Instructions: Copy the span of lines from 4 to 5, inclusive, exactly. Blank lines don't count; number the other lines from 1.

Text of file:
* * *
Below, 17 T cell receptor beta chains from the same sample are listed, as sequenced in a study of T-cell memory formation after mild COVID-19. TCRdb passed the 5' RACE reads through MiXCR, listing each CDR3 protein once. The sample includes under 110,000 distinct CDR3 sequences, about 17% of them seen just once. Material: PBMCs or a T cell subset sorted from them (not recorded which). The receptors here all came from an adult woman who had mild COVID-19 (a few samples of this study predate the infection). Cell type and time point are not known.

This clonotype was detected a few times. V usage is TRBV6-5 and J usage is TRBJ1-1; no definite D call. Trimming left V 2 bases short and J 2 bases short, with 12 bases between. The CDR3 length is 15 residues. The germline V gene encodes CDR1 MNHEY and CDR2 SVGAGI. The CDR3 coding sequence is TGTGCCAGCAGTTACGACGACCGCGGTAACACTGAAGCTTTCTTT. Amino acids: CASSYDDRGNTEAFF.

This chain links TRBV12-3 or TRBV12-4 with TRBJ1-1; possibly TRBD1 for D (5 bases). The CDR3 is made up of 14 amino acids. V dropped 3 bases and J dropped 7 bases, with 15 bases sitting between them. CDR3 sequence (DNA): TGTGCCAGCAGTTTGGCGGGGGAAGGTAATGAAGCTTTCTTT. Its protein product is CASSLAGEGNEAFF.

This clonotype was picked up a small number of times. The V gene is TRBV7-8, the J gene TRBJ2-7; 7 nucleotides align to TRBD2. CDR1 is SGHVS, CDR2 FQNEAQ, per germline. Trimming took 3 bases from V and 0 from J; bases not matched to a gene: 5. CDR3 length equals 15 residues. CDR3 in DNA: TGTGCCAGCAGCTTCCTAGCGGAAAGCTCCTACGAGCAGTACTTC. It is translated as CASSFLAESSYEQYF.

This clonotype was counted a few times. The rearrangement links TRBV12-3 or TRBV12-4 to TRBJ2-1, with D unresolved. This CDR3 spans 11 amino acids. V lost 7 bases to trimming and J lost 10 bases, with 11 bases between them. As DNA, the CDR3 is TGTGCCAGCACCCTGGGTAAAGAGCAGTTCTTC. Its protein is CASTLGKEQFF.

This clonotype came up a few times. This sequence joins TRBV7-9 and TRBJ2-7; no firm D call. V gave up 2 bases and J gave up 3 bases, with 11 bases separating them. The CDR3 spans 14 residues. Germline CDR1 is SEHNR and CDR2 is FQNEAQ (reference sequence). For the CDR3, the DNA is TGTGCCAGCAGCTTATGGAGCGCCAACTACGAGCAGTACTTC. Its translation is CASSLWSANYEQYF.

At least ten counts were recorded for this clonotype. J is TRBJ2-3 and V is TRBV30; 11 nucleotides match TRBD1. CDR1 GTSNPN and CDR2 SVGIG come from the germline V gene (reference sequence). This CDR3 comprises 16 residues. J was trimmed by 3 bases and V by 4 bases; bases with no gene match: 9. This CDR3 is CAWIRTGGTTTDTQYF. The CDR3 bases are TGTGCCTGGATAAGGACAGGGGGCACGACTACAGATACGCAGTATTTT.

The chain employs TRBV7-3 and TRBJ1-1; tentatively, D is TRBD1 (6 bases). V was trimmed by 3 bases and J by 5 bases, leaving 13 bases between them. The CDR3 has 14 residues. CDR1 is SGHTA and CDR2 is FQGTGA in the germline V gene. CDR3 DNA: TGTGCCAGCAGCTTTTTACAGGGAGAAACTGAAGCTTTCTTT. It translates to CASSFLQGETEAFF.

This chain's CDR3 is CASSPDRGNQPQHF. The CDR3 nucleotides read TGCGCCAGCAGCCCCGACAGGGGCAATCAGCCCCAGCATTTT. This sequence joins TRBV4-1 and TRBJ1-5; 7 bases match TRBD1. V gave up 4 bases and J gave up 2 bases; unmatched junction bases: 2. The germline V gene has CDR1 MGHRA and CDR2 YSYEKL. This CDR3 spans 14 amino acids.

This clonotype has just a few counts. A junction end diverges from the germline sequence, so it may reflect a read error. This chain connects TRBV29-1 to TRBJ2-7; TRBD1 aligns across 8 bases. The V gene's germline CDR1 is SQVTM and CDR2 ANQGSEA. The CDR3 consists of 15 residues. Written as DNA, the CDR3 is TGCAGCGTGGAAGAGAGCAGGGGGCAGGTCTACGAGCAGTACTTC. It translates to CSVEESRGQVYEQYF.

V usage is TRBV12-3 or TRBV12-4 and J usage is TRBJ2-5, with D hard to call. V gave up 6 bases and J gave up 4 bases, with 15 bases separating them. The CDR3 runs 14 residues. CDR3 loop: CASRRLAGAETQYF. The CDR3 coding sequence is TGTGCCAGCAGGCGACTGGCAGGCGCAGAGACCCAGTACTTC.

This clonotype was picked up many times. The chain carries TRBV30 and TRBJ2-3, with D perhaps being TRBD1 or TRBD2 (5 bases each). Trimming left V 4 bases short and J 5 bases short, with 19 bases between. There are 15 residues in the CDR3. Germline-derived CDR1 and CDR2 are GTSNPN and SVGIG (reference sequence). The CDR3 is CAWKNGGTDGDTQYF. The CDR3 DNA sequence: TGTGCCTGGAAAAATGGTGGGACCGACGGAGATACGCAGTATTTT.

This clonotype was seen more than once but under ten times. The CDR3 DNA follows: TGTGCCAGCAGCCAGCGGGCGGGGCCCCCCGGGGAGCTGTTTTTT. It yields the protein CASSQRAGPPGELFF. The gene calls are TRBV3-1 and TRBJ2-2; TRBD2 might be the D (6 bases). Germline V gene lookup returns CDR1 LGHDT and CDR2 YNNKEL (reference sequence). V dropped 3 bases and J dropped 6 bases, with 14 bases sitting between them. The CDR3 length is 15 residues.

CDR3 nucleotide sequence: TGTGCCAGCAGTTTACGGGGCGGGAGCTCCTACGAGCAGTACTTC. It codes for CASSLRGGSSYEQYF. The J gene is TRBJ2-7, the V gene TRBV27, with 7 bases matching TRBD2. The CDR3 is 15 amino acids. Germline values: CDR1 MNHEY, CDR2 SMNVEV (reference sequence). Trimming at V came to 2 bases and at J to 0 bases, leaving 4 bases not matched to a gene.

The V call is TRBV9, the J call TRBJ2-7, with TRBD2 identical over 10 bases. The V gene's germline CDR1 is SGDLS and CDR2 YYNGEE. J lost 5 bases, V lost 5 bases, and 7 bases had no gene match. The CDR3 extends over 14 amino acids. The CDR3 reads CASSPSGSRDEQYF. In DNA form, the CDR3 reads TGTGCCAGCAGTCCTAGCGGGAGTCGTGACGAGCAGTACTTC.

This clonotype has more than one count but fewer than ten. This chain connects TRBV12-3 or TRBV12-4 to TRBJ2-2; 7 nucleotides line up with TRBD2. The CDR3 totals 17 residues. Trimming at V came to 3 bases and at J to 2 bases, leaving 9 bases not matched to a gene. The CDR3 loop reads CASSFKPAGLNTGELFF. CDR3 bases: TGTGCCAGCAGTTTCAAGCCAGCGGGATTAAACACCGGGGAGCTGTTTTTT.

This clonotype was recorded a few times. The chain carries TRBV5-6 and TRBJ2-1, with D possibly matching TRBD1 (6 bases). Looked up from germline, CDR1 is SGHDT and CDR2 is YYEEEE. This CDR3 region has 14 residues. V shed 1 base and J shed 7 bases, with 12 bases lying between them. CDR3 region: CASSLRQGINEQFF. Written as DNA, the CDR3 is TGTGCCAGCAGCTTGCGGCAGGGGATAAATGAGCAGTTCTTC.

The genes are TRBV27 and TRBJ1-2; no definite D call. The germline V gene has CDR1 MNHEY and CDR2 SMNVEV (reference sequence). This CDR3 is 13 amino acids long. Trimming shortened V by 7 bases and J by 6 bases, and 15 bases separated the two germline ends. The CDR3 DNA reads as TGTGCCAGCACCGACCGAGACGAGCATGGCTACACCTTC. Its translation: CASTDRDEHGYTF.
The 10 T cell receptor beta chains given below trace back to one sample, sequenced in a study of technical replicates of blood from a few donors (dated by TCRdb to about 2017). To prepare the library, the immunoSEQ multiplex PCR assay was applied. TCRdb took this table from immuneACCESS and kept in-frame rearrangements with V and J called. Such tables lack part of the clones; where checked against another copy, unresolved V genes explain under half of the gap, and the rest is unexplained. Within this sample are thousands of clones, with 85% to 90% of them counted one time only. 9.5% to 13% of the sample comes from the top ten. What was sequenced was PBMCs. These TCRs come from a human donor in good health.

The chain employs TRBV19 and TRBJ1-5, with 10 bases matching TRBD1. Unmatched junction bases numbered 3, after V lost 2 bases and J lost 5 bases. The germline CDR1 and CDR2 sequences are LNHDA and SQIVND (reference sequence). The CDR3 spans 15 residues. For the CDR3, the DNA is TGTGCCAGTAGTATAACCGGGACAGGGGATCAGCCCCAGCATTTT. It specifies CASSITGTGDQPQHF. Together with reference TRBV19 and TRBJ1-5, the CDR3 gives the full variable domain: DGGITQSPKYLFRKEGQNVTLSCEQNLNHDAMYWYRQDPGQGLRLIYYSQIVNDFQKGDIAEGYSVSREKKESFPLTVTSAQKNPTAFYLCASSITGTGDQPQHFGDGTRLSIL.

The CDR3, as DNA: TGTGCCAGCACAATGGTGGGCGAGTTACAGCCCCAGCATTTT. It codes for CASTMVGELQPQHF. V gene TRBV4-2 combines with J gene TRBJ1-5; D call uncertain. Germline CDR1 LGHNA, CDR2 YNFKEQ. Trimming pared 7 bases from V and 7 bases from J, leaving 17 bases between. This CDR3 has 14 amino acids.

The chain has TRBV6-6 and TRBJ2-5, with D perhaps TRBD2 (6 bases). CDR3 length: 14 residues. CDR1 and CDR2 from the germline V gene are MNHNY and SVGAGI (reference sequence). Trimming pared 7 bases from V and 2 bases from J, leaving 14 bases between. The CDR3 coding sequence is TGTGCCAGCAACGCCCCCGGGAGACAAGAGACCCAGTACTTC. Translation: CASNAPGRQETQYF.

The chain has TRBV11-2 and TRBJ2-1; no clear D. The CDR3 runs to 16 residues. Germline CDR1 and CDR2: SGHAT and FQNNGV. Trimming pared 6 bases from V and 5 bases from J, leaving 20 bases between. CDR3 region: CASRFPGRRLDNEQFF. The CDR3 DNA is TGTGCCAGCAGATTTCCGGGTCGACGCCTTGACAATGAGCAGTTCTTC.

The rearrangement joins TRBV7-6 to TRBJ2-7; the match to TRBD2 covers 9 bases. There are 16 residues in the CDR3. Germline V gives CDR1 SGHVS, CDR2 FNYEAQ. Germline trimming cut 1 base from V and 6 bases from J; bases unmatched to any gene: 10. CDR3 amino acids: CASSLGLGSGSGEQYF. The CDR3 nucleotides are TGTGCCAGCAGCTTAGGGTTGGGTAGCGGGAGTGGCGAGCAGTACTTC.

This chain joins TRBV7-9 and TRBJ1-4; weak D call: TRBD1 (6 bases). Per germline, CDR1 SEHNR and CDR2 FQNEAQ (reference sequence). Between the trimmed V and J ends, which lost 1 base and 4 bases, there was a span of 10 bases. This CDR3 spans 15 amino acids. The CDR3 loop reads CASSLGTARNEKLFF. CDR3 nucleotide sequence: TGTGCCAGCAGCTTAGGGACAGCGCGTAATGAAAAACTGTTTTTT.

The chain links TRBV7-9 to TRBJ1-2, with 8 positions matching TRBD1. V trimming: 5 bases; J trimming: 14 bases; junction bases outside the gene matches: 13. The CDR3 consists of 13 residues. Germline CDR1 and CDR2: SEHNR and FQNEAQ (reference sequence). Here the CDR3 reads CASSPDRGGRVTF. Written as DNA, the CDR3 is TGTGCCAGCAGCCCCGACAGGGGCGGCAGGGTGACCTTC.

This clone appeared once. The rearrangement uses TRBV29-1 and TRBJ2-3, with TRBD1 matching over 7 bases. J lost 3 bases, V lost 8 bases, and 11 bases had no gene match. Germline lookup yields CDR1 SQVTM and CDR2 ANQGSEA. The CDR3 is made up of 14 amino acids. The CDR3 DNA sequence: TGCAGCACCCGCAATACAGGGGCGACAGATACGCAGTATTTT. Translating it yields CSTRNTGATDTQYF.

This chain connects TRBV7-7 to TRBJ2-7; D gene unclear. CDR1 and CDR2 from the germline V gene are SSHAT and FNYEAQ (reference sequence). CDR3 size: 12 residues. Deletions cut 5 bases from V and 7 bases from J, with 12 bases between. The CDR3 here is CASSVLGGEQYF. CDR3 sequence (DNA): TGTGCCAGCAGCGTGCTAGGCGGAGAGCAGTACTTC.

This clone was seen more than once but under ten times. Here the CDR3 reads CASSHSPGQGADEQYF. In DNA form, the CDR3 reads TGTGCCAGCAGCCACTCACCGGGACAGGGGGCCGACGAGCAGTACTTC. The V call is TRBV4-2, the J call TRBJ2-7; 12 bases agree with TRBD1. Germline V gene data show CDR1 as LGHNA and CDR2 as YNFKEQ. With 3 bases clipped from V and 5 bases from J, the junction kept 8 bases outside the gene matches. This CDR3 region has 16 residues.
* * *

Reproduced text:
This clonotype was picked up a small number of times. The V gene is TRBV7-8, the J gene TRBJ2-7; 7 nucleotides align to TRBD2. CDR1 is SGHVS, CDR2 FQNEAQ, per germline. Trimming took 3 bases from V and 0 from J; bases not matched to a gene: 5. CDR3 length equals 15 residues. CDR3 in DNA: TGTGCCAGCAGCTTCCTAGCGGAAAGCTCCTACGAGCAGTACTTC. It is translated as CASSFLAESSYEQYF.

This clonotype was counted a few times. The rearrangement links TRBV12-3 or TRBV12-4 to TRBJ2-1, with D unresolved. This CDR3 spans 11 amino acids. V lost 7 bases to trimming and J lost 10 bases, with 11 bases between them. As DNA, the CDR3 is TGTGCCAGCACCCTGGGTAAAGAGCAGTTCTTC. Its protein is CASTLGKEQFF.